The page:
Thursday, September 15, 2011

Jazz Research?

I have spent the last hour* or more looking for an academic article on jazz improvisation. My intension is to find an "expert" text I can compare my student texts to, but I'm struggling to find anything appropriate and so let me vent a little.

It seems that writing about jazz improvisation creates one of five text types:
  1. Reviews - Reviews of live performance, reviews of recordings, but reviews nonetheless.
  2. Biographies and Player profiles - whether old and established, or young and up-and-coming, there are stories recounting who the player is, how they were influenced and why they are amazing.
  3. Philosophical treatises - I say philosophical but they may also be psychological, neuropsychological, behavioural or influenced by a plethora of disciplines. To be completely honest, none of them really interest me. The level of technicality is high and the specificity is narrow. 
  4. Applications - whether it be using improvisation to interest low socio-economic highschool students in literature, or in treatment of attention deficit disorders, or pedagogies for teaching jazz improvisation, it's all interesting and worthwhile, but not what I'm looking for, not analysing improvisation itself.
  5. Poems - I don't know why. I ticked "peer-reviewed publications only", I selected "not newspapers" and still I ended up with poems.
The missing number 6 is what I'm looking for - somebody sitting down with some music, and analysing it for interesting characteristics, innovative techniques and various structures. That research may be based on a single musician - as in the corpus I'm looking at - or it may focus on a particular characteristics across a number of musicians. But as yet, I can't find it.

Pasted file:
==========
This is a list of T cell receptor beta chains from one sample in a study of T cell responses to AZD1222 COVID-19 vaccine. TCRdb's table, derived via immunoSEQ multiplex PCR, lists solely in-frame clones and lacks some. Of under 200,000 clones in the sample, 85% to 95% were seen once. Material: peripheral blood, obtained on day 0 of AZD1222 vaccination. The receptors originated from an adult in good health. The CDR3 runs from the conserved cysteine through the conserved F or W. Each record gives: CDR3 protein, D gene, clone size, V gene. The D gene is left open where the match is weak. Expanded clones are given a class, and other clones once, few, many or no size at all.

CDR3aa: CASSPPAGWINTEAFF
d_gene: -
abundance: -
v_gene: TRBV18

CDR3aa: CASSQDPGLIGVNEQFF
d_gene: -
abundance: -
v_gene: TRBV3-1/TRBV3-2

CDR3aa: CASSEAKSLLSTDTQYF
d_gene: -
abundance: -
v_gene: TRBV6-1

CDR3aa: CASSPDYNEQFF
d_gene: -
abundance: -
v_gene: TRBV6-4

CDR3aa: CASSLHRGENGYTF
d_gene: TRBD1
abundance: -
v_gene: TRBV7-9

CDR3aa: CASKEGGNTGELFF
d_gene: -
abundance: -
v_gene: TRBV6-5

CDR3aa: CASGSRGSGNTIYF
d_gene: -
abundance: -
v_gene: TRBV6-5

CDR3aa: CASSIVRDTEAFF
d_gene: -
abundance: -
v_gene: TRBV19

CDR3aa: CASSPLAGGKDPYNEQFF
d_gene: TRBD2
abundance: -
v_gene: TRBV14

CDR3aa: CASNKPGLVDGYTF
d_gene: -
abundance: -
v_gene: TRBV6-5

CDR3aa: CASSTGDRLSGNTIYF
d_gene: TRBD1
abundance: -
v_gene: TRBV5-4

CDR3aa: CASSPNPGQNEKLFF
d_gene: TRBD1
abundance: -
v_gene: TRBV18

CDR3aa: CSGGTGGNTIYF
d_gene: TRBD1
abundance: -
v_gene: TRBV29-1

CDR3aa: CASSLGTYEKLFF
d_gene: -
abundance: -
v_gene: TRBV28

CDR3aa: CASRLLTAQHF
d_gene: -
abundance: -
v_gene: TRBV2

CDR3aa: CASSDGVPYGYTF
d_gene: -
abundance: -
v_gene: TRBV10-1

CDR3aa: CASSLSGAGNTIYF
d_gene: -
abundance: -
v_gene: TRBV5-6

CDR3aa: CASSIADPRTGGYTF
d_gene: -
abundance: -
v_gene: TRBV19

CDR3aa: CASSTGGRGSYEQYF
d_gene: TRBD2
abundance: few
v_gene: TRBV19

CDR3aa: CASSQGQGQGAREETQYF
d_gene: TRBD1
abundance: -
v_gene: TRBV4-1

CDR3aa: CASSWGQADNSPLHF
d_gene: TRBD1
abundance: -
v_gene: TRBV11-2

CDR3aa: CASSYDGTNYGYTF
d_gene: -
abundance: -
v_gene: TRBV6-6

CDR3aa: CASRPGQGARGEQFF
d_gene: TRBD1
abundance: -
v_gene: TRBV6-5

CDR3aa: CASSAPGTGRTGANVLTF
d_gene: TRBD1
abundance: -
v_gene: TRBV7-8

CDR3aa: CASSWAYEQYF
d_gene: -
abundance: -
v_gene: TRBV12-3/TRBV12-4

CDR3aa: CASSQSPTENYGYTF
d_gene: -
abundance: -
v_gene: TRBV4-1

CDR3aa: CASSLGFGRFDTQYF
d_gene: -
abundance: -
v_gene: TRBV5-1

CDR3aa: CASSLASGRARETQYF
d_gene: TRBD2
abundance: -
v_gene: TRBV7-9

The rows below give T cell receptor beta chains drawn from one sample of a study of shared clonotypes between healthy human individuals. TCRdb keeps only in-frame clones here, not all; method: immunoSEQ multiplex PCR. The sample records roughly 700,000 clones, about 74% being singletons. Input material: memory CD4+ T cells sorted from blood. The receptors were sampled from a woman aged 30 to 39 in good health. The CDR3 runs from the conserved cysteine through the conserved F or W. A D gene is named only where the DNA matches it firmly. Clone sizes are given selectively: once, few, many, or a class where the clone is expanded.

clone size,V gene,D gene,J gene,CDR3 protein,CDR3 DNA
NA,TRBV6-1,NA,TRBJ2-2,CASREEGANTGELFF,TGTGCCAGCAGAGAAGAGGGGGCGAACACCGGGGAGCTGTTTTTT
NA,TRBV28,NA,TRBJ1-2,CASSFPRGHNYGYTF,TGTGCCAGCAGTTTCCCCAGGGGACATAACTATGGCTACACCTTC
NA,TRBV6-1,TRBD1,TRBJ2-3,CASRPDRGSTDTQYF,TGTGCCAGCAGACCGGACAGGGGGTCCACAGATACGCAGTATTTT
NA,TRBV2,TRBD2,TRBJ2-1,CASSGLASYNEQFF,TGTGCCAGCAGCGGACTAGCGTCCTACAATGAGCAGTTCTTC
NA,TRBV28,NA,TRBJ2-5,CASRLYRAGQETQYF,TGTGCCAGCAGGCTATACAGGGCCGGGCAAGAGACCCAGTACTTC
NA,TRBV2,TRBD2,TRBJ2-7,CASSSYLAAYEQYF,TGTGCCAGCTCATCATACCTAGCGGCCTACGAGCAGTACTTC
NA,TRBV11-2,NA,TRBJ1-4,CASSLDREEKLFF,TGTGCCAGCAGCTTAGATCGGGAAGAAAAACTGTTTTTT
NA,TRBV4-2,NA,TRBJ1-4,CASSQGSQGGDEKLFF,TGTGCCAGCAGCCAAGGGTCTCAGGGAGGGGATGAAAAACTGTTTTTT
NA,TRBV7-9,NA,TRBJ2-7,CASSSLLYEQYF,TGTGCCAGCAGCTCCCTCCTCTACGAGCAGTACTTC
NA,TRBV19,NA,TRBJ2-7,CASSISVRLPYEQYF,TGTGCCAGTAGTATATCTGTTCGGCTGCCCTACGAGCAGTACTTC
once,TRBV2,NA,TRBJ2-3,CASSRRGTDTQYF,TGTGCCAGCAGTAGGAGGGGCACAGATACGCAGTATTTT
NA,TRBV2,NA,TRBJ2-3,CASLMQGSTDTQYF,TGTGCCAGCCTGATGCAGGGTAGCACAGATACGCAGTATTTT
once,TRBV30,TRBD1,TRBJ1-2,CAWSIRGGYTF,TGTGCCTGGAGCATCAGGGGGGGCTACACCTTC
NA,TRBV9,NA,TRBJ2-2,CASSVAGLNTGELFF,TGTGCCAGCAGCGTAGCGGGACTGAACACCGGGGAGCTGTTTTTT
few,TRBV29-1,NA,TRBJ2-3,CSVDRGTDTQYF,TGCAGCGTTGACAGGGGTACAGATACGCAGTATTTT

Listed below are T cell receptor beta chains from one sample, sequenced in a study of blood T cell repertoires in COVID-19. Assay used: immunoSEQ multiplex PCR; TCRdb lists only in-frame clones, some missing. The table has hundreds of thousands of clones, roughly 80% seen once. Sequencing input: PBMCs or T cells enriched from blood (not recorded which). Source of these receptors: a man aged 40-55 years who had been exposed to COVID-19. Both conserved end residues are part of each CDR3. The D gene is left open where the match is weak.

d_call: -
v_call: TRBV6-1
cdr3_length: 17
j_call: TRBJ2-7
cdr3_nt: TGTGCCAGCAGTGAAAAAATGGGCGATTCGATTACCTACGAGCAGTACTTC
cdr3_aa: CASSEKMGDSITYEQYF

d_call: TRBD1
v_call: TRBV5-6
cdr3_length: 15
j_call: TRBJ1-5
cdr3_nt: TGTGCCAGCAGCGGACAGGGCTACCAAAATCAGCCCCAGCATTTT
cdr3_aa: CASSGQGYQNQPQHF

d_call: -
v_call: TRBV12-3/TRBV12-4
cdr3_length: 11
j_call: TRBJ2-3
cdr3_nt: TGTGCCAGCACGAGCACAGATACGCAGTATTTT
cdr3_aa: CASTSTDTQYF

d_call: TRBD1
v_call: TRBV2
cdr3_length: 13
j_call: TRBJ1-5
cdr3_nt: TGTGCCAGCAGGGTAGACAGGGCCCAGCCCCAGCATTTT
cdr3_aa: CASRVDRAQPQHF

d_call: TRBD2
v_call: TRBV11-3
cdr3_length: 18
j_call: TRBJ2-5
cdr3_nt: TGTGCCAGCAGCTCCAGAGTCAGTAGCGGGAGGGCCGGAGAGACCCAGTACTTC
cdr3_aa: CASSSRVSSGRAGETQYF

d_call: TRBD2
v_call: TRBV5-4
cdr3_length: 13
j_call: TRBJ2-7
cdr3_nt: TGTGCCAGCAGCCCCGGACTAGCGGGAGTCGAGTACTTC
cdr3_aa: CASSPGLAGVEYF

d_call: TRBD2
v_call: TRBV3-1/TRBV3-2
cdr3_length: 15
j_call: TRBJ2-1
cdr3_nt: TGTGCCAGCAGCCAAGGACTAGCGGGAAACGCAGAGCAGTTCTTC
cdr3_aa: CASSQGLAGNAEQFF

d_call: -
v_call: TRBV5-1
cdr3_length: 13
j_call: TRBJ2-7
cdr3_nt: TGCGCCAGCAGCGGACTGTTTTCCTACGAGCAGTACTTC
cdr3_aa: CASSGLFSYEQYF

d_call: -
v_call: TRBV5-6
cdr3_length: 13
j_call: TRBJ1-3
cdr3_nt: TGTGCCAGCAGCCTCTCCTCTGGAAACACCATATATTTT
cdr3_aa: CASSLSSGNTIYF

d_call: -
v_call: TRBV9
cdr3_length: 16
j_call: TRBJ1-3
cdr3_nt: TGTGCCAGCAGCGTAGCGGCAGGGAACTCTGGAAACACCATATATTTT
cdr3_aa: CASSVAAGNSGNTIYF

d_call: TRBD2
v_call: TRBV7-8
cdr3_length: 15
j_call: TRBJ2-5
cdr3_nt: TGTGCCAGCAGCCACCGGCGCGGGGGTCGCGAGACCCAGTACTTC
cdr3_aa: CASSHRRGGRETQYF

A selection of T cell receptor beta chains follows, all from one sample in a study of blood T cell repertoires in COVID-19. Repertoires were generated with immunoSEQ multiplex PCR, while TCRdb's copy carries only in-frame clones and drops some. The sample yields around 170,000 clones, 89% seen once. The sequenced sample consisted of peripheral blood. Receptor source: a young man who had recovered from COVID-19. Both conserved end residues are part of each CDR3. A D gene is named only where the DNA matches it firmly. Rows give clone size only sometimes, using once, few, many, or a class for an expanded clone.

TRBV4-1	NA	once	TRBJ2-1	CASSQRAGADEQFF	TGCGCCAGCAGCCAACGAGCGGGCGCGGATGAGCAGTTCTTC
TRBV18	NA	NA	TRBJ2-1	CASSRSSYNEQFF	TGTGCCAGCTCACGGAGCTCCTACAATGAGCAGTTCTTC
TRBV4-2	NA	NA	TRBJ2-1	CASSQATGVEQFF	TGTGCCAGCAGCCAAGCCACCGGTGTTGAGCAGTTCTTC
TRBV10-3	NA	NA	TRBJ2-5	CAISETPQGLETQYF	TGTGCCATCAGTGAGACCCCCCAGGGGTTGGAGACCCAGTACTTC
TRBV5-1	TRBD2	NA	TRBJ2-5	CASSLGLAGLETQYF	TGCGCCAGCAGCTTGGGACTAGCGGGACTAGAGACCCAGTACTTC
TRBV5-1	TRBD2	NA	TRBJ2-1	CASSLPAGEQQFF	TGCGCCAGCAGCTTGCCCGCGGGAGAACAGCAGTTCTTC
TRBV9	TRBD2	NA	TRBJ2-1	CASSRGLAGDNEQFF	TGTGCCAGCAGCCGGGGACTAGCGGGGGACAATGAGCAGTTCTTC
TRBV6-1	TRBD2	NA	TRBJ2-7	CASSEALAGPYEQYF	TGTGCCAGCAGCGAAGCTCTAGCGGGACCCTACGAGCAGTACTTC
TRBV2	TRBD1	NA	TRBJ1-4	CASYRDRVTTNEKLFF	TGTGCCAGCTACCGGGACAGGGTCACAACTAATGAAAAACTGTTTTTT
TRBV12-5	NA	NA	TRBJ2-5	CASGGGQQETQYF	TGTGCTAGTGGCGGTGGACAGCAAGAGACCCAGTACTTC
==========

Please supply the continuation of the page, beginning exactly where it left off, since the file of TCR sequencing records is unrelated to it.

This, I'm sure, will have a knock-on effect in my research. I can see it now - several pages dedicated to this issue in the context, or maybe in justifying my research. All of which will basically say: actually it's amazing these students can write as they do given there are no expert texts.

The caveat to that is, of course, that there are model texts - but model texts from other students. Where is the expert text? If academic writing merges into journalism, what effect does this have? It may explain some of the characteristics of the students texts. It certainly explains their not-so-academic references. But why should they try to write academically if it will not be useful?

I understand the purpose of the research project for the students. I understand that they build on previous assignments and previous analyses to create something larger. I understand that one ambition of the curriculum designers is to add to the body of research on jazz out there.

But then, is journalism the academia of music, with a larger, more popular and less specialised readership?

UPDATE: I found an article. Just one, but an article nonetheless. Maybe one day someone out there should do a corpus analysis of the type of documents that appear in response to a search of "jazz improvisation". 

*I wrote this a month or two ago and am only now publishing it.


  1. Your criteria of "analysing music for interesting characteristics" etc reminds me of a book I own which (at least in certain chapters) seems to fit several of your criteria.

    A minor drawback, though, is that it has nothing to do with jazz -- as one might gather from the title:

  2. just realized i may have sent to many technical books/papers?
    there are many great books on jazz improvisation, you may start with;
    Mark Levine's "The Jazz Theory Book"

  3. @outerhoard - thanks. yes, too un-jazz for a useful text comparison, but thanks anyway.

    @budgeminer - Maybe the restriction was partly in what was accessible as an article electronically.